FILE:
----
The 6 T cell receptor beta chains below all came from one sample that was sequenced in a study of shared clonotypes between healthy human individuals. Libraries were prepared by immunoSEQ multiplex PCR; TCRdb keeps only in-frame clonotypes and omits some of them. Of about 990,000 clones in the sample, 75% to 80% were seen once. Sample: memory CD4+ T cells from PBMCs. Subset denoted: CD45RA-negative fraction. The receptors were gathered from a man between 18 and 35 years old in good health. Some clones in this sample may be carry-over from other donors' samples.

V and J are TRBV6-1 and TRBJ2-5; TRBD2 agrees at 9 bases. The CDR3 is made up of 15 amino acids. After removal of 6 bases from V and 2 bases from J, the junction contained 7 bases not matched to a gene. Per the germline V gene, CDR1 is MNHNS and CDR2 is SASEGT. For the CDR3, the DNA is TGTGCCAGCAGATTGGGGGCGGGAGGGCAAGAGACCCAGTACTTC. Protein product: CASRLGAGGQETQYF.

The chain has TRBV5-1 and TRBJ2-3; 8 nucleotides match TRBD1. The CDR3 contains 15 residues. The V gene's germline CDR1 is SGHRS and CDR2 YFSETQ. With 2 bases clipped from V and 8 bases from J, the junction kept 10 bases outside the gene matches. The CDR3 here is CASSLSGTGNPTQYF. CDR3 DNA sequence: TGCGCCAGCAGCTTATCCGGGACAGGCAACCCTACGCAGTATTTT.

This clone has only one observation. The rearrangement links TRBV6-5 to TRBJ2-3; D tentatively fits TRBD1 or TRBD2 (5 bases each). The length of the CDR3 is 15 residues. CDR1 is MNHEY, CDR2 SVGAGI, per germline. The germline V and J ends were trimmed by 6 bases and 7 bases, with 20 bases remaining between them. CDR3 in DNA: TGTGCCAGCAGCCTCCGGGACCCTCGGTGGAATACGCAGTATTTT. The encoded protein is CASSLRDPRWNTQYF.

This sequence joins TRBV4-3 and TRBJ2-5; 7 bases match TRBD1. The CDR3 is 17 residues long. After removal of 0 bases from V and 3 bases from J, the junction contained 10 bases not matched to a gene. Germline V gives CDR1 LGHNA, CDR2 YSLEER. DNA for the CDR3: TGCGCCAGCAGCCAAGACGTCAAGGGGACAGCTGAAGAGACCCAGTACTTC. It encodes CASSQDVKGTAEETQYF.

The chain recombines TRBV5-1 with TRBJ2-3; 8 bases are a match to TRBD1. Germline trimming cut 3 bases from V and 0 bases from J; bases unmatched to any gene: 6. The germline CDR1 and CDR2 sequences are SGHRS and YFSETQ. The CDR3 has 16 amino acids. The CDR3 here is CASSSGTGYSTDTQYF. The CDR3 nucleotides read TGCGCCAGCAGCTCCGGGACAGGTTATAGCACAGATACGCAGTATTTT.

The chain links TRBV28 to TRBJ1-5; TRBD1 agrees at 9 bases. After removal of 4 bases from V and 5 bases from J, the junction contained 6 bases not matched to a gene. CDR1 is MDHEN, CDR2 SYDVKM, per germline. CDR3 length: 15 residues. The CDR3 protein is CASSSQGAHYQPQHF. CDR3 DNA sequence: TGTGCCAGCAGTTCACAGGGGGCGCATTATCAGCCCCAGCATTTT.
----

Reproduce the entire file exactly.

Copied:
The 6 T cell receptor beta chains below all came from one sample that was sequenced in a study of shared clonotypes between healthy human individuals. Libraries were prepared by immunoSEQ multiplex PCR; TCRdb keeps only in-frame clonotypes and omits some of them. Of about 990,000 clones in the sample, 75% to 80% were seen once. Sample: memory CD4+ T cells from PBMCs. Subset denoted: CD45RA-negative fraction. The receptors were gathered from a man between 18 and 35 years old in good health. Some clones in this sample may be carry-over from other donors' samples.

V and J are TRBV6-1 and TRBJ2-5; TRBD2 agrees at 9 bases. The CDR3 is made up of 15 amino acids. After removal of 6 bases from V and 2 bases from J, the junction contained 7 bases not matched to a gene. Per the germline V gene, CDR1 is MNHNS and CDR2 is SASEGT. For the CDR3, the DNA is TGTGCCAGCAGATTGGGGGCGGGAGGGCAAGAGACCCAGTACTTC. Protein product: CASRLGAGGQETQYF.

The chain has TRBV5-1 and TRBJ2-3; 8 nucleotides match TRBD1. The CDR3 contains 15 residues. The V gene's germline CDR1 is SGHRS and CDR2 YFSETQ. With 2 bases clipped from V and 8 bases from J, the junction kept 10 bases outside the gene matches. The CDR3 here is CASSLSGTGNPTQYF. CDR3 DNA sequence: TGCGCCAGCAGCTTATCCGGGACAGGCAACCCTACGCAGTATTTT.

This clone has only one observation. The rearrangement links TRBV6-5 to TRBJ2-3; D tentatively fits TRBD1 or TRBD2 (5 bases each). The length of the CDR3 is 15 residues. CDR1 is MNHEY, CDR2 SVGAGI, per germline. The germline V and J ends were trimmed by 6 bases and 7 bases, with 20 bases remaining between them. CDR3 in DNA: TGTGCCAGCAGCCTCCGGGACCCTCGGTGGAATACGCAGTATTTT. The encoded protein is CASSLRDPRWNTQYF.

This sequence joins TRBV4-3 and TRBJ2-5; 7 bases match TRBD1. The CDR3 is 17 residues long. After removal of 0 bases from V and 3 bases from J, the junction contained 10 bases not matched to a gene. Germline V gives CDR1 LGHNA, CDR2 YSLEER. DNA for the CDR3: TGCGCCAGCAGCCAAGACGTCAAGGGGACAGCTGAAGAGACCCAGTACTTC. It encodes CASSQDVKGTAEETQYF.

The chain recombines TRBV5-1 with TRBJ2-3; 8 bases are a match to TRBD1. Germline trimming cut 3 bases from V and 0 bases from J; bases unmatched to any gene: 6. The germline CDR1 and CDR2 sequences are SGHRS and YFSETQ. The CDR3 has 16 amino acids. The CDR3 here is CASSSGTGYSTDTQYF. The CDR3 nucleotides read TGCGCCAGCAGCTCCGGGACAGGTTATAGCACAGATACGCAGTATTTT.

The chain links TRBV28 to TRBJ1-5; TRBD1 agrees at 9 bases. After removal of 4 bases from V and 5 bases from J, the junction contained 6 bases not matched to a gene. CDR1 is MDHEN, CDR2 SYDVKM, per germline. CDR3 length: 15 residues. The CDR3 protein is CASSSQGAHYQPQHF. CDR3 DNA sequence: TGTGCCAGCAGTTCACAGGGGGCGCATTATCAGCCCCAGCATTTT.